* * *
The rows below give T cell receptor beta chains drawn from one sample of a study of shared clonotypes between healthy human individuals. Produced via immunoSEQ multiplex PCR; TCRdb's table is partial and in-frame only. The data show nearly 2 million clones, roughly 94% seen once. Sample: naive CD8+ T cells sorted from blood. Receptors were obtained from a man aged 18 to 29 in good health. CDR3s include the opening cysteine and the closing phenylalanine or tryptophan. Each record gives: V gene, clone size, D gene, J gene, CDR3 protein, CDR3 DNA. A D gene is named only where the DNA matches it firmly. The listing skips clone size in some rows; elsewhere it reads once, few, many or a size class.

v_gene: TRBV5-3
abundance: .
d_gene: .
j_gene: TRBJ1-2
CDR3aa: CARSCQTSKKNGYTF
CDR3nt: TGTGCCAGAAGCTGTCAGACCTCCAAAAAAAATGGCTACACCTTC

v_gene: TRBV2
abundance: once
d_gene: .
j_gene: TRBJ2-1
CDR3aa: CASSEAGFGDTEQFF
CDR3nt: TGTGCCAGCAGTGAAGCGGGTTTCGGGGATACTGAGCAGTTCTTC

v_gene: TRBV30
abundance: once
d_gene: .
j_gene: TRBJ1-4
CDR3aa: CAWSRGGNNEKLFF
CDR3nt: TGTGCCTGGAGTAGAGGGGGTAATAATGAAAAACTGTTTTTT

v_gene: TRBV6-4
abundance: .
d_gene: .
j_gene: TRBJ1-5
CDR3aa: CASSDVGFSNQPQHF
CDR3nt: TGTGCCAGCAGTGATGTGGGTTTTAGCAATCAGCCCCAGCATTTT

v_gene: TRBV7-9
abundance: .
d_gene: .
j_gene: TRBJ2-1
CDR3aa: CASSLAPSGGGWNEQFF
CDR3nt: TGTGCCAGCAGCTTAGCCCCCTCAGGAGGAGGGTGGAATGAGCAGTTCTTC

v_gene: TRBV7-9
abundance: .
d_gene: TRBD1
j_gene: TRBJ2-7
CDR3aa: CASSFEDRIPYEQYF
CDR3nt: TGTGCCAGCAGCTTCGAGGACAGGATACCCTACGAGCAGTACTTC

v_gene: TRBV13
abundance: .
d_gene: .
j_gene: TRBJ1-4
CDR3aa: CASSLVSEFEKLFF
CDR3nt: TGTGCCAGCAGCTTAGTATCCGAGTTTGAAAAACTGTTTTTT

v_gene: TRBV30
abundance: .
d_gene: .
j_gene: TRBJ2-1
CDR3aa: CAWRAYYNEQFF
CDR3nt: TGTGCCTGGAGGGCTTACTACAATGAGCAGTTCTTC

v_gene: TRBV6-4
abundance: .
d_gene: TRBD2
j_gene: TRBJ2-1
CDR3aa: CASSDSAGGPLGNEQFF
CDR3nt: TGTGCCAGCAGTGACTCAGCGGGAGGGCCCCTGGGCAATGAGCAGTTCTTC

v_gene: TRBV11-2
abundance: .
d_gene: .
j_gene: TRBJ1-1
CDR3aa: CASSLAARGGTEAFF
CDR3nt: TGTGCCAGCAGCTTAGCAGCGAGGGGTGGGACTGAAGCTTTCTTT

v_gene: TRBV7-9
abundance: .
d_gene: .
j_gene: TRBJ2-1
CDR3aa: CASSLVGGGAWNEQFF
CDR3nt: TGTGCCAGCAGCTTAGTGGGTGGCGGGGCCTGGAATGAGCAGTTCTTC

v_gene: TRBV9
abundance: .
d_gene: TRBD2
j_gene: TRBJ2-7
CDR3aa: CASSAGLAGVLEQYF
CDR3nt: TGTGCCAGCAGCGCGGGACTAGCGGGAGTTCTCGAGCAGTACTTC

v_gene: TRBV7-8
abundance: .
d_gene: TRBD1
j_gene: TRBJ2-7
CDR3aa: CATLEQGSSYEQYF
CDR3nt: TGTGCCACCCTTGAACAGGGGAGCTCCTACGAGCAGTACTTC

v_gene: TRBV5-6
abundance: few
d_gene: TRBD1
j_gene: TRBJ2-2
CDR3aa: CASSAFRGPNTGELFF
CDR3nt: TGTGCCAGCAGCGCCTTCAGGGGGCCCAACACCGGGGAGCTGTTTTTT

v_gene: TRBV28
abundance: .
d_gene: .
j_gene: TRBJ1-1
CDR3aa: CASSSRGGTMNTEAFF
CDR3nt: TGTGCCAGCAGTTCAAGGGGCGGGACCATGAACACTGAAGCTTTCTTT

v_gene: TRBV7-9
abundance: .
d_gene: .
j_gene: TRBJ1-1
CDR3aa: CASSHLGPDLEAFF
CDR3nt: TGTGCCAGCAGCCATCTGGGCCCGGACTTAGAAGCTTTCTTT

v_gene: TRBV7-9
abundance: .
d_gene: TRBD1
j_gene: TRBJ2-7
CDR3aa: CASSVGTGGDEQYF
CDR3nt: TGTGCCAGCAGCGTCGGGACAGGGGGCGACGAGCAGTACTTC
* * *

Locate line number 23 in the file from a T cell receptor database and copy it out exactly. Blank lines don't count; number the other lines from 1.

j_gene: TRBJ1-5